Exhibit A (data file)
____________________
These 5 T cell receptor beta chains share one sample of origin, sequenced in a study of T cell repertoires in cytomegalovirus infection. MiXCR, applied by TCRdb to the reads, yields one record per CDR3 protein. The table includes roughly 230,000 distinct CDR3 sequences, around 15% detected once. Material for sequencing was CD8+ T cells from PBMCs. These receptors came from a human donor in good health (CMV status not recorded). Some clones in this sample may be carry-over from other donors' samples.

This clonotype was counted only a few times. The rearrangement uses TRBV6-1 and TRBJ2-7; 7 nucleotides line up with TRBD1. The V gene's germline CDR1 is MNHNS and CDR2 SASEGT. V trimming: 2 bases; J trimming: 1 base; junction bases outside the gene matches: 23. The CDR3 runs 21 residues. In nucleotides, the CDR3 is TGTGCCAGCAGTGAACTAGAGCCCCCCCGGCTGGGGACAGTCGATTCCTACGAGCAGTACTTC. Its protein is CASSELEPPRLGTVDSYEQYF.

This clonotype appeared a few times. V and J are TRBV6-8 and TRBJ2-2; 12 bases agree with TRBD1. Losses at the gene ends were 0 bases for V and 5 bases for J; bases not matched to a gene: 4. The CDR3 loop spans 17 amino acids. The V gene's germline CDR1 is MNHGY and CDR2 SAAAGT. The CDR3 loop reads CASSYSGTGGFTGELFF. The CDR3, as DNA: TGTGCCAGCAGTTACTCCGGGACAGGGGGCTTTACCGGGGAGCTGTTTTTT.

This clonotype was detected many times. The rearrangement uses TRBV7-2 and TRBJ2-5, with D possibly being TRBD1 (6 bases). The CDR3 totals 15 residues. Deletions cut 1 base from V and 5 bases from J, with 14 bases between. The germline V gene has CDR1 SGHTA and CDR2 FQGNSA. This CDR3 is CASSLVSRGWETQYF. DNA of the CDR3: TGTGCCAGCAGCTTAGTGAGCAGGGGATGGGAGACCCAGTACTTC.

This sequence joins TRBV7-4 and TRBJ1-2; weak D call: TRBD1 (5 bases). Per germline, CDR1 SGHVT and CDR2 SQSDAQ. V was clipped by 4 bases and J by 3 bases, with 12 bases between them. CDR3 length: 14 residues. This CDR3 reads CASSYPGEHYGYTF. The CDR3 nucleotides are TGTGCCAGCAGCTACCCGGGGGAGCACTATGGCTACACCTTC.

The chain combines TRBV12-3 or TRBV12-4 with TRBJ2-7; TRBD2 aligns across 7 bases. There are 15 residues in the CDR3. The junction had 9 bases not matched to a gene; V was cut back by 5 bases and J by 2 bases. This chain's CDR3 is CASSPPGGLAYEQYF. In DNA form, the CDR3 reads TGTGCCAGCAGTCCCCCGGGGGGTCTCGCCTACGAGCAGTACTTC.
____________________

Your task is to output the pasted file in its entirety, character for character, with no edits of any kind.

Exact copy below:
These 5 T cell receptor beta chains share one sample of origin, sequenced in a study of T cell repertoires in cytomegalovirus infection. MiXCR, applied by TCRdb to the reads, yields one record per CDR3 protein. The table includes roughly 230,000 distinct CDR3 sequences, around 15% detected once. Material for sequencing was CD8+ T cells from PBMCs. These receptors came from a human donor in good health (CMV status not recorded). Some clones in this sample may be carry-over from other donors' samples.

This clonotype was counted only a few times. The rearrangement uses TRBV6-1 and TRBJ2-7; 7 nucleotides line up with TRBD1. The V gene's germline CDR1 is MNHNS and CDR2 SASEGT. V trimming: 2 bases; J trimming: 1 base; junction bases outside the gene matches: 23. The CDR3 runs 21 residues. In nucleotides, the CDR3 is TGTGCCAGCAGTGAACTAGAGCCCCCCCGGCTGGGGACAGTCGATTCCTACGAGCAGTACTTC. Its protein is CASSELEPPRLGTVDSYEQYF.

This clonotype appeared a few times. V and J are TRBV6-8 and TRBJ2-2; 12 bases agree with TRBD1. Losses at the gene ends were 0 bases for V and 5 bases for J; bases not matched to a gene: 4. The CDR3 loop spans 17 amino acids. The V gene's germline CDR1 is MNHGY and CDR2 SAAAGT. The CDR3 loop reads CASSYSGTGGFTGELFF. The CDR3, as DNA: TGTGCCAGCAGTTACTCCGGGACAGGGGGCTTTACCGGGGAGCTGTTTTTT.

This clonotype was detected many times. The rearrangement uses TRBV7-2 and TRBJ2-5, with D possibly being TRBD1 (6 bases). The CDR3 totals 15 residues. Deletions cut 1 base from V and 5 bases from J, with 14 bases between. The germline V gene has CDR1 SGHTA and CDR2 FQGNSA. This CDR3 is CASSLVSRGWETQYF. DNA of the CDR3: TGTGCCAGCAGCTTAGTGAGCAGGGGATGGGAGACCCAGTACTTC.

This sequence joins TRBV7-4 and TRBJ1-2; weak D call: TRBD1 (5 bases). Per germline, CDR1 SGHVT and CDR2 SQSDAQ. V was clipped by 4 bases and J by 3 bases, with 12 bases between them. CDR3 length: 14 residues. This CDR3 reads CASSYPGEHYGYTF. The CDR3 nucleotides are TGTGCCAGCAGCTACCCGGGGGAGCACTATGGCTACACCTTC.

The chain combines TRBV12-3 or TRBV12-4 with TRBJ2-7; TRBD2 aligns across 7 bases. There are 15 residues in the CDR3. The junction had 9 bases not matched to a gene; V was cut back by 5 bases and J by 2 bases. This chain's CDR3 is CASSPPGGLAYEQYF. In DNA form, the CDR3 reads TGTGCCAGCAGTCCCCCGGGGGGTCTCGCCTACGAGCAGTACTTC.